A short history of long goodbyes
3 October 2022
Every four years, the last sitting week before the election brings us some pleasant spring weather, a lot of tabled reports, and farewell speeches from the members who are retiring rather than contesting the election.
While members now expect valedictory speeches as a standard part of parliamentary practice, it’s actually a recent phenomenon.
Members use valedictory speeches to talk about their achievements in Parliament and particularly memorable events, as well as some good-natured jokes at other members’ expense.
The first official valedictory speeches were held in 2006, before Victoria’s first fixed-term election. Prior to the 2003 reforms that brought in fixed four-year terms, there were no official valedictory speeches. Elections could be announced between one sitting week and the next, so there was no way to plan when a member’s last sitting week would be.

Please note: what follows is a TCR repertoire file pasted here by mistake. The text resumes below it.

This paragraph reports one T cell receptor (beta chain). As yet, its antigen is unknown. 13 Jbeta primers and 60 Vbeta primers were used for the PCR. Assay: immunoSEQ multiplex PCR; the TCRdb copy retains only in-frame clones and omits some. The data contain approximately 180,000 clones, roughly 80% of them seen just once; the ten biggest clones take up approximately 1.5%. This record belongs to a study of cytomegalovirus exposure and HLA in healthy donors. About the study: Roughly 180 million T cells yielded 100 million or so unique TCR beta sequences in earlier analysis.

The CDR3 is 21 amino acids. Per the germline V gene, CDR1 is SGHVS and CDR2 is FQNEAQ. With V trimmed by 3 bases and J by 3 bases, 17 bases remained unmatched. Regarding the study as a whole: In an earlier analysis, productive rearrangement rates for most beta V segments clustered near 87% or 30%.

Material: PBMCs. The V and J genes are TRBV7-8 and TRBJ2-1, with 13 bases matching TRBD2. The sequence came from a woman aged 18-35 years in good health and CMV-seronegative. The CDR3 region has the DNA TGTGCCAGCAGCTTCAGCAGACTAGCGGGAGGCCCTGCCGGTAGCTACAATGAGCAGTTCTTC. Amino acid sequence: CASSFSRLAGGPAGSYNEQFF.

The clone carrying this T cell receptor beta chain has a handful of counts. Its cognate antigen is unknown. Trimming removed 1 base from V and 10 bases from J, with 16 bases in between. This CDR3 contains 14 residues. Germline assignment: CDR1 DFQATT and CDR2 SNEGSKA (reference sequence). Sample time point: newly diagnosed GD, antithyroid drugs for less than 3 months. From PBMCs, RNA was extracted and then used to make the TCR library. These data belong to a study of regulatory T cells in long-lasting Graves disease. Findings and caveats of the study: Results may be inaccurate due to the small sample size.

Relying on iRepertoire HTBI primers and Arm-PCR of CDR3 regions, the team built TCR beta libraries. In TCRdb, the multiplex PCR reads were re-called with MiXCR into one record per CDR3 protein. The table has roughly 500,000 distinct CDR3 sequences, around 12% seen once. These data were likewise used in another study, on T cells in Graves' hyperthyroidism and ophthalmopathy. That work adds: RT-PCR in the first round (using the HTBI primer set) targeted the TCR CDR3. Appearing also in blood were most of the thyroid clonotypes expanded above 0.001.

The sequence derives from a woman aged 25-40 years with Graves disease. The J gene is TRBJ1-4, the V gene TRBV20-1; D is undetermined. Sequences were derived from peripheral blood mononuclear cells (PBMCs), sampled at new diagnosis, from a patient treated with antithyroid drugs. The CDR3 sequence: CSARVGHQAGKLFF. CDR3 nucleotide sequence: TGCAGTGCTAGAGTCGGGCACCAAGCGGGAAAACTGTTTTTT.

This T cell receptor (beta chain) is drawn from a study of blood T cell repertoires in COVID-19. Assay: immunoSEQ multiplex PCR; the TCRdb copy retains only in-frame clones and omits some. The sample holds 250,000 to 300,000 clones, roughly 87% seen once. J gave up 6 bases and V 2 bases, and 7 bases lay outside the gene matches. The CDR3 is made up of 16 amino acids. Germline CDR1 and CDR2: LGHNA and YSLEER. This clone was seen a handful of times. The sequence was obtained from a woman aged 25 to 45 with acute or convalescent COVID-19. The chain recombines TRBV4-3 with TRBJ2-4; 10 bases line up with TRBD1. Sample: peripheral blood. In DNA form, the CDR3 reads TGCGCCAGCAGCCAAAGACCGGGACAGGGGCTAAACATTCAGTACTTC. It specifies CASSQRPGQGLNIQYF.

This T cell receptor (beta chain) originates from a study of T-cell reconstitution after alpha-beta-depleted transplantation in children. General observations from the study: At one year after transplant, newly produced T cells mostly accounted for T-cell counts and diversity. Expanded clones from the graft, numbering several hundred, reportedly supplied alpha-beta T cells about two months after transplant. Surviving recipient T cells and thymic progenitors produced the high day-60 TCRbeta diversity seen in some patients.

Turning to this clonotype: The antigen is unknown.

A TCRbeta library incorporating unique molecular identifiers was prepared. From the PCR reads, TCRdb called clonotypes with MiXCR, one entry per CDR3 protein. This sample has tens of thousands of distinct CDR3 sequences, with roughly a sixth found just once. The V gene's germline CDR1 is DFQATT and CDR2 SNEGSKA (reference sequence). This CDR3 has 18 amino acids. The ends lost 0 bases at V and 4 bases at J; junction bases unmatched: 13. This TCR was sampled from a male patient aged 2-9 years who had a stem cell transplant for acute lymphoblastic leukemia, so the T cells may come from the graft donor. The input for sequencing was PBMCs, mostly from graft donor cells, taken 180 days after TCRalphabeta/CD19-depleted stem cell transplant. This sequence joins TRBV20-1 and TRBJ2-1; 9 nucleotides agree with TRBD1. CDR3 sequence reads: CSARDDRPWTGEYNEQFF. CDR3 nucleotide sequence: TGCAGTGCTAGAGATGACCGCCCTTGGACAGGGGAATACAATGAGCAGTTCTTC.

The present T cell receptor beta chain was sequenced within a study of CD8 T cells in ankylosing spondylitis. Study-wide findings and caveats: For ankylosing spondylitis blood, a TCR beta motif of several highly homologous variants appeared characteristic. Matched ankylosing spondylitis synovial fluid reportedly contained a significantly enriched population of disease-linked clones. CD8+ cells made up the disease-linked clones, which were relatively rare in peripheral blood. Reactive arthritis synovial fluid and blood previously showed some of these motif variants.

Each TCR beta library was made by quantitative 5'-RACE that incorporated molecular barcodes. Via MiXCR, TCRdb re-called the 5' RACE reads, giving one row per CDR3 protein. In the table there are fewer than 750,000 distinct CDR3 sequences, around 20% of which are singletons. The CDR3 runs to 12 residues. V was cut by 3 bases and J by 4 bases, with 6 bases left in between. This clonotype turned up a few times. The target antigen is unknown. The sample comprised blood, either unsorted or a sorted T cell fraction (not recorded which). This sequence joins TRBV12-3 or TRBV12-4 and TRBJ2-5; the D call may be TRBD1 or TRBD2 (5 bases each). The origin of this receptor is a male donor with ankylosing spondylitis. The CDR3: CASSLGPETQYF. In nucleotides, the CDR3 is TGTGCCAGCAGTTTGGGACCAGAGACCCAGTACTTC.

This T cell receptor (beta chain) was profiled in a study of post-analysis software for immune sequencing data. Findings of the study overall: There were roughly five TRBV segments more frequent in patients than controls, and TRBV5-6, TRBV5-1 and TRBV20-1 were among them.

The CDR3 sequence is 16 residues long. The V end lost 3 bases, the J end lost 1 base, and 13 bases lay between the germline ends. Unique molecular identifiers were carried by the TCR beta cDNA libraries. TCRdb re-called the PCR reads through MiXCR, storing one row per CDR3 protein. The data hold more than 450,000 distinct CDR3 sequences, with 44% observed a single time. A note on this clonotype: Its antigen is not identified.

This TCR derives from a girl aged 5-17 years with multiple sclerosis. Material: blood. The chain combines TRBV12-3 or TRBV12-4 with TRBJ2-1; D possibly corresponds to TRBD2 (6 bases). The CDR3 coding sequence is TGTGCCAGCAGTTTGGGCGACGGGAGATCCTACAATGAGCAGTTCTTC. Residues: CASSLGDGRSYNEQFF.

There’s no set procedure for valedictory speeches. Sometimes a time is set aside out of the last day’s program, and on other occasions, speeches have taken place during the adjournment debate on the final day’s sitting.
The houses also tend to take different approaches, with the Assembly usually making a suspension of standing orders motion and the Council relying on a less formal agreement between the parties.
The end of the 59th Parliament in 2022 will see the largest number of retiring members since the introduction of fixed terms: approximately 25 across both Houses.
The Assembly and the Council both made time for valedictory speeches during the final sitting week.
All valedictory speeches are available in full on the Parliament's YouTube channel.
You can read the Legislative Assembly valedictories from Tuesday September 20 in Hansard and those from Wednesday September 21, also in Hansard and the Legislative Council valedictories are published in Hansard, which is available on Parliament's website.